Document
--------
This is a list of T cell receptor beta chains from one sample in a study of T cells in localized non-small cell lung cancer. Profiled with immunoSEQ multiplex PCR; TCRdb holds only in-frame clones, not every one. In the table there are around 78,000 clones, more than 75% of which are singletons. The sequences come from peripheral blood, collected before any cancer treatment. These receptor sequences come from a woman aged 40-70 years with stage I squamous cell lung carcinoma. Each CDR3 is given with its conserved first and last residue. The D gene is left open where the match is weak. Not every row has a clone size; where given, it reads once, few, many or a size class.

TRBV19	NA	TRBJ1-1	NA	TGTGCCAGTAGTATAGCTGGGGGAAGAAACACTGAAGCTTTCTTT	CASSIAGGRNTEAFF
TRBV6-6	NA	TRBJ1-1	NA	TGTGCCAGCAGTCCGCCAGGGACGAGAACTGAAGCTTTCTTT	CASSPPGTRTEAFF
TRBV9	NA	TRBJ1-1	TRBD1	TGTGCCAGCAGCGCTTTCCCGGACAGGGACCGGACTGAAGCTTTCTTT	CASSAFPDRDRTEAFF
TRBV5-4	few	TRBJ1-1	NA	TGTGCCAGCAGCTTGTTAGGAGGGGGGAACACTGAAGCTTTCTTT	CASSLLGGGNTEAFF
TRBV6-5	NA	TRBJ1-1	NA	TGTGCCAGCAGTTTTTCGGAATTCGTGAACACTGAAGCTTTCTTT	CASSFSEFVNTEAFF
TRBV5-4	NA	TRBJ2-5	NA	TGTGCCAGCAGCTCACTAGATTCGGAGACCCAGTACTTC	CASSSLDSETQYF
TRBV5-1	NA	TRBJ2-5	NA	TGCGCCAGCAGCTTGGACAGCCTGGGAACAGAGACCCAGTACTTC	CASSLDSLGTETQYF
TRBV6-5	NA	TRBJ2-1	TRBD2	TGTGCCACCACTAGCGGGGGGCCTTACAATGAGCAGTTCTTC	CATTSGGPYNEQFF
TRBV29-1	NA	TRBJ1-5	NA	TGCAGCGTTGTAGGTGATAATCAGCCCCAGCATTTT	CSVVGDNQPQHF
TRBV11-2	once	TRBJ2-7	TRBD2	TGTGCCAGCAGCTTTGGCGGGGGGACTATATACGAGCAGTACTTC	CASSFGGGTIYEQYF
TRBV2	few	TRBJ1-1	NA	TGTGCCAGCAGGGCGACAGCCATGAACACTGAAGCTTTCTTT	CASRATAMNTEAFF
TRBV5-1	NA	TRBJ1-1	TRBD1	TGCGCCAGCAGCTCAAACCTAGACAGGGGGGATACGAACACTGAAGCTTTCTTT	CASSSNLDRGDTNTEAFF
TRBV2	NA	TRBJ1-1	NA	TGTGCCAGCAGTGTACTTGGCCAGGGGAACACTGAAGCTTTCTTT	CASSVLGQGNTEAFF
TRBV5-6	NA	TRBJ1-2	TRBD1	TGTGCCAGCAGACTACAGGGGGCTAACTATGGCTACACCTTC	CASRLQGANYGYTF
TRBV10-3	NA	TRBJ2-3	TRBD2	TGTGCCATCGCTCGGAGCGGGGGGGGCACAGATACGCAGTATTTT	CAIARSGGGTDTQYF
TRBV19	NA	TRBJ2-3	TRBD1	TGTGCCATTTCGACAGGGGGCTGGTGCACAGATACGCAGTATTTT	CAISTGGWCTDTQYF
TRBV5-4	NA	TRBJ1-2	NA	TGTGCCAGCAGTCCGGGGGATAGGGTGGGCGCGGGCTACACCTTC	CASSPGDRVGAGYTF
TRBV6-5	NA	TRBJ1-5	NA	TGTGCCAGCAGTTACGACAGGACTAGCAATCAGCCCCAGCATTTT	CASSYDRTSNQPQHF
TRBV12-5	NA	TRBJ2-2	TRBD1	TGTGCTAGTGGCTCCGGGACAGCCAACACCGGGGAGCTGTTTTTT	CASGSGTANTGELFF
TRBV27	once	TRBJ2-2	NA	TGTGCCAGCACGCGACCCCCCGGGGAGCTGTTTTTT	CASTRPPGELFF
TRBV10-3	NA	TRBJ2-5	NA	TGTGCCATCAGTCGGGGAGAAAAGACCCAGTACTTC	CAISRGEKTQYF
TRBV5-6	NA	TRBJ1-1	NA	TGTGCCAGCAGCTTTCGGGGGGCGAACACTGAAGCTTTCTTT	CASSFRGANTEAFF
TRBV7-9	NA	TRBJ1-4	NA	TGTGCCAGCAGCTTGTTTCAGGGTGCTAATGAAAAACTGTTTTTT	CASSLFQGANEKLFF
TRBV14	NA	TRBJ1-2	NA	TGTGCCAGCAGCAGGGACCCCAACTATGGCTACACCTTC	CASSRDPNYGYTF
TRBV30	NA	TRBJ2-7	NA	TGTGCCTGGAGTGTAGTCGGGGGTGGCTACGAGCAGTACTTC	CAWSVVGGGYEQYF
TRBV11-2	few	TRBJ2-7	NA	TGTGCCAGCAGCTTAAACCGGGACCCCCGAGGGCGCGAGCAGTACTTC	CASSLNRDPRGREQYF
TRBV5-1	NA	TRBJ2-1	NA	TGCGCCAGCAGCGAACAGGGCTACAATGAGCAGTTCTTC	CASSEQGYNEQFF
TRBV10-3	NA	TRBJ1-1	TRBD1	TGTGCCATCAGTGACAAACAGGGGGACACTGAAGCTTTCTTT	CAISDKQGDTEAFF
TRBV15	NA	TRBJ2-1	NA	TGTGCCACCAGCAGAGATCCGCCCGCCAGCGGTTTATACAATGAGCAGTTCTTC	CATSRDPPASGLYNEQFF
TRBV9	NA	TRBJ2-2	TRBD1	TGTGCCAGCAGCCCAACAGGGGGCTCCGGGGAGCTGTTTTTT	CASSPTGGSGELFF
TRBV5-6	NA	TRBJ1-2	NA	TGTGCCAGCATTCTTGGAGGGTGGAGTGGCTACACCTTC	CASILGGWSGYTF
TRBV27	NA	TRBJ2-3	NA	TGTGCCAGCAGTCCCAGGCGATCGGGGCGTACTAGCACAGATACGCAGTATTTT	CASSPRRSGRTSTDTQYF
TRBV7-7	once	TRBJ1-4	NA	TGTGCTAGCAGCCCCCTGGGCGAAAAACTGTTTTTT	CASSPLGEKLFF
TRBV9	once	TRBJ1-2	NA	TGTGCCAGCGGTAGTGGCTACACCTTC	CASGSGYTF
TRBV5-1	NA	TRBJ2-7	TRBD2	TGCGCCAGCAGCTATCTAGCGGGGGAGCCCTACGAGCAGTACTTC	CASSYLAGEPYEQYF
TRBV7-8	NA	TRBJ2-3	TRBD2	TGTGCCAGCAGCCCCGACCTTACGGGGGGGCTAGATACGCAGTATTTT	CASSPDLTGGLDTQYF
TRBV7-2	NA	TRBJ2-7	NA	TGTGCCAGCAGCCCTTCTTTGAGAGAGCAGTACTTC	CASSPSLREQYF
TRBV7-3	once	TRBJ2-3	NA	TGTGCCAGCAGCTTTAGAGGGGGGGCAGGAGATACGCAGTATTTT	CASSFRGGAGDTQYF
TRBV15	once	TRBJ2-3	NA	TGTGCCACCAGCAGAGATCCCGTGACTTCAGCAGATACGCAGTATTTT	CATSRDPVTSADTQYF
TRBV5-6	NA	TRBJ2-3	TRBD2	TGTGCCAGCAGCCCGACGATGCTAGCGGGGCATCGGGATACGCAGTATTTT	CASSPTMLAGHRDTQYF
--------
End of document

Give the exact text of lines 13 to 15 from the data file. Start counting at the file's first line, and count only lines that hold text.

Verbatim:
TRBV5-1	NA	TRBJ1-1	TRBD1	TGCGCCAGCAGCTCAAACCTAGACAGGGGGGATACGAACACTGAAGCTTTCTTT	CASSSNLDRGDTNTEAFF
TRBV2	NA	TRBJ1-1	NA	TGTGCCAGCAGTGTACTTGGCCAGGGGAACACTGAAGCTTTCTTT	CASSVLGQGNTEAFF
TRBV5-6	NA	TRBJ1-2	TRBD1	TGTGCCAGCAGACTACAGGGGGCTAACTATGGCTACACCTTC	CASRLQGANYGYTF